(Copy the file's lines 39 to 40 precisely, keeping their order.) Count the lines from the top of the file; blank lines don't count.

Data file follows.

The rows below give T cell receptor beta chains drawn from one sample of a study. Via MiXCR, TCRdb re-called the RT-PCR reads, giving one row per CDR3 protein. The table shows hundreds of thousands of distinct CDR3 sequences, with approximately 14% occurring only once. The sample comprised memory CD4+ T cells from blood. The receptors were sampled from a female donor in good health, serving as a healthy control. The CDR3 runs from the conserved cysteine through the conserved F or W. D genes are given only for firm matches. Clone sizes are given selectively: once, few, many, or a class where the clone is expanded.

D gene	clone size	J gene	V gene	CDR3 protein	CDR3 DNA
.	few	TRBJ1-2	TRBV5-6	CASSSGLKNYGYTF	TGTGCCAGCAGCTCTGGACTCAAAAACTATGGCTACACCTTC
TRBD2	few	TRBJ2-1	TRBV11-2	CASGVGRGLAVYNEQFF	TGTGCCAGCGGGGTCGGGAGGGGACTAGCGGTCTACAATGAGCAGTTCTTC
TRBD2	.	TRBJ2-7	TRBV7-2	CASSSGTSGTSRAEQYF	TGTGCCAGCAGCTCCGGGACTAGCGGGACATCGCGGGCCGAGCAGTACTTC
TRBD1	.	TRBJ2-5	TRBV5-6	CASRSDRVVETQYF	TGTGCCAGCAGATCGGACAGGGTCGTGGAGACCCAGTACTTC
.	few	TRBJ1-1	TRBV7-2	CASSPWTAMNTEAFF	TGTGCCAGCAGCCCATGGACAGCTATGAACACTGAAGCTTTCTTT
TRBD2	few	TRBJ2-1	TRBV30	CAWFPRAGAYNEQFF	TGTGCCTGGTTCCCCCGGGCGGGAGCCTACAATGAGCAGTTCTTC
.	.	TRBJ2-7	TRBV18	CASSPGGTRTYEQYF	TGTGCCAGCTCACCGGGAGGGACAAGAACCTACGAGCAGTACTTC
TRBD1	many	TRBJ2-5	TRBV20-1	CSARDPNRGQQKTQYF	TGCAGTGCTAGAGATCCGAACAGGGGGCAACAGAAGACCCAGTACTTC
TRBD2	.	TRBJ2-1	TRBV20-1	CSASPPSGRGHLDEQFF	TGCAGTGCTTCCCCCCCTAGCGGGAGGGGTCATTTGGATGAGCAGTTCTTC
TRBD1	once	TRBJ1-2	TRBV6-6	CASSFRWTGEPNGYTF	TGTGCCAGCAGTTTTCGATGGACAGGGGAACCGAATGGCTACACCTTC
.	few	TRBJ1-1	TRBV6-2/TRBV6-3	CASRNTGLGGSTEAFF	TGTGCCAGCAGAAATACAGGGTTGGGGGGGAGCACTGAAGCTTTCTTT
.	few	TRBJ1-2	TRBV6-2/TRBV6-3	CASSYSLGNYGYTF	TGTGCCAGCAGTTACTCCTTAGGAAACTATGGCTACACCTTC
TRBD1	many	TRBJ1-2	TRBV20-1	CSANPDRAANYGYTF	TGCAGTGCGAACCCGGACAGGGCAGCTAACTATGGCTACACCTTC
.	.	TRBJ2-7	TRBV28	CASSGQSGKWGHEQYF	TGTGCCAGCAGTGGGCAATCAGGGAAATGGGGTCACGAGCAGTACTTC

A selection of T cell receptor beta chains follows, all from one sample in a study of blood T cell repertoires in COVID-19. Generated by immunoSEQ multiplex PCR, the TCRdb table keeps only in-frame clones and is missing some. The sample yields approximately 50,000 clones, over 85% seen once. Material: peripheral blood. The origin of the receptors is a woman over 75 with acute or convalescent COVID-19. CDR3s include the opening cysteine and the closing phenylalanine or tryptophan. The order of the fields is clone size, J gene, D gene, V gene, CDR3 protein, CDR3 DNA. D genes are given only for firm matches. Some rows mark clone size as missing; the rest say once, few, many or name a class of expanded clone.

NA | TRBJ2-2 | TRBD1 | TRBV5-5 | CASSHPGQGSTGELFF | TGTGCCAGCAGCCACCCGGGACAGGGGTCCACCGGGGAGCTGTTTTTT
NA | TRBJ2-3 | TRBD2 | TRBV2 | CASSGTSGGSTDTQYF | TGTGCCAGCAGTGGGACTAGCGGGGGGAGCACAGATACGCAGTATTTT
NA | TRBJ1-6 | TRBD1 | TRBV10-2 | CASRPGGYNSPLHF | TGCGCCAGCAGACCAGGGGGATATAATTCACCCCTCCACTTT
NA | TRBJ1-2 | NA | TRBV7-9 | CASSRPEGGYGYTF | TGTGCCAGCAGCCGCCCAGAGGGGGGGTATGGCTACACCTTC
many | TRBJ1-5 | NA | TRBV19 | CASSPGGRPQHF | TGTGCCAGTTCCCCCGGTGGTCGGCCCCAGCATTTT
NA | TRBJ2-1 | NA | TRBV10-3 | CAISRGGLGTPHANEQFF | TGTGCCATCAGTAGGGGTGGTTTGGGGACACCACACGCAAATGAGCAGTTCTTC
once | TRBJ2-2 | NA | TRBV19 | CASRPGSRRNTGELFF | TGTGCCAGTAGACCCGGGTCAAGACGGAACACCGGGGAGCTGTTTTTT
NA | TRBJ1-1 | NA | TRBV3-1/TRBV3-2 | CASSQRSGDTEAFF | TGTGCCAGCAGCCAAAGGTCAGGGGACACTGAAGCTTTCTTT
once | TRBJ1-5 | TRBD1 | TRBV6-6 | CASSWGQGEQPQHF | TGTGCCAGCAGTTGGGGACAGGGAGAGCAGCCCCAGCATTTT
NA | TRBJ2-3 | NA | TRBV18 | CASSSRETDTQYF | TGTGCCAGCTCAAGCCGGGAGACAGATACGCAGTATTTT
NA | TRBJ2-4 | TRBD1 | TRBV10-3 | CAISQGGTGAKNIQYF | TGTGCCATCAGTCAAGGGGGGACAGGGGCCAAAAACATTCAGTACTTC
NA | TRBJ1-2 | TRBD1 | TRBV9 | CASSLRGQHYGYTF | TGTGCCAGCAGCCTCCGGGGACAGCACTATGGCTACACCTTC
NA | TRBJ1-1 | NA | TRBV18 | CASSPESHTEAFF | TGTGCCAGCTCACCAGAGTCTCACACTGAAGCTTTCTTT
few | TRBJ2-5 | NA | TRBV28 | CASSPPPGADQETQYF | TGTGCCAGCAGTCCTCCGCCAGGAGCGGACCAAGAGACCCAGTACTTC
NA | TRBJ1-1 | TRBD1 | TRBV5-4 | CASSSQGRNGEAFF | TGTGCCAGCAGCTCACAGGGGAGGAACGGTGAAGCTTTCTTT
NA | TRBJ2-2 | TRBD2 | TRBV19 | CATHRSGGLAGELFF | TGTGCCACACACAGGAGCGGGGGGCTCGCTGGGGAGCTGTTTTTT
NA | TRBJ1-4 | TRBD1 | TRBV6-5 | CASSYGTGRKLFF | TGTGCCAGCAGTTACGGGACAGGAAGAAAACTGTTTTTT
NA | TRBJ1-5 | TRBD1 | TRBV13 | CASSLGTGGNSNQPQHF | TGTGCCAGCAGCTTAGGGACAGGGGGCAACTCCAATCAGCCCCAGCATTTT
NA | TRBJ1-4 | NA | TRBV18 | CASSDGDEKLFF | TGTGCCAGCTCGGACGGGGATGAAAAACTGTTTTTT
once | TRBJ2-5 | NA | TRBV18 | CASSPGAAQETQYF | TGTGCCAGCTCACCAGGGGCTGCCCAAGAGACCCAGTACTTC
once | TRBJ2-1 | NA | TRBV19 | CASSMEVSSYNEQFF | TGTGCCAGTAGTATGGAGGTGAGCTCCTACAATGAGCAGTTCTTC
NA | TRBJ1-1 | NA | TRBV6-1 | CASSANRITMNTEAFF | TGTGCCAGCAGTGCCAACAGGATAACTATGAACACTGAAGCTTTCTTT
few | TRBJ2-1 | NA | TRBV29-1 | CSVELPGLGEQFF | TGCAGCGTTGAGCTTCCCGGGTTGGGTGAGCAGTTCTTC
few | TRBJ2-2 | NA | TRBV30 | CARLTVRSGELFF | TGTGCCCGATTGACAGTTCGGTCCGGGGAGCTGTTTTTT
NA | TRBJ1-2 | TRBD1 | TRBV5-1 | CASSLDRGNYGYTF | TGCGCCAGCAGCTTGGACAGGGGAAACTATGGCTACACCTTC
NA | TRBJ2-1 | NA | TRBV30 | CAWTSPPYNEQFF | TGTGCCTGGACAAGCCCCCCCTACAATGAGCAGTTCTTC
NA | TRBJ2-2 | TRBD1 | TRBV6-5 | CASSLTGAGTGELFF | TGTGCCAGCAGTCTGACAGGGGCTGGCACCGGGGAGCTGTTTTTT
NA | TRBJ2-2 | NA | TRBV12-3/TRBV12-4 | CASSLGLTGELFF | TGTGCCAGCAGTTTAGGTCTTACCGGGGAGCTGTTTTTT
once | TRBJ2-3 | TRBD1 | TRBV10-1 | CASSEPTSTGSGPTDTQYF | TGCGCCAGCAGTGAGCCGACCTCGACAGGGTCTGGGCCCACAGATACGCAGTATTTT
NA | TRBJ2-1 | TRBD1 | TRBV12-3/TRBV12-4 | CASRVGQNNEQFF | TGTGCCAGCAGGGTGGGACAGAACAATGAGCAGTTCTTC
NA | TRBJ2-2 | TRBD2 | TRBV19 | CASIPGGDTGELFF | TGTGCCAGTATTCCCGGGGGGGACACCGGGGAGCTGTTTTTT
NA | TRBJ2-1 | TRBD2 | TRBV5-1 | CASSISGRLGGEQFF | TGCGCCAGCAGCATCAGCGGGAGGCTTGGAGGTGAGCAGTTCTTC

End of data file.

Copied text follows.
NA | TRBJ1-1 | NA | TRBV6-1 | CASSANRITMNTEAFF | TGTGCCAGCAGTGCCAACAGGATAACTATGAACACTGAAGCTTTCTTT
few | TRBJ2-1 | NA | TRBV29-1 | CSVELPGLGEQFF | TGCAGCGTTGAGCTTCCCGGGTTGGGTGAGCAGTTCTTC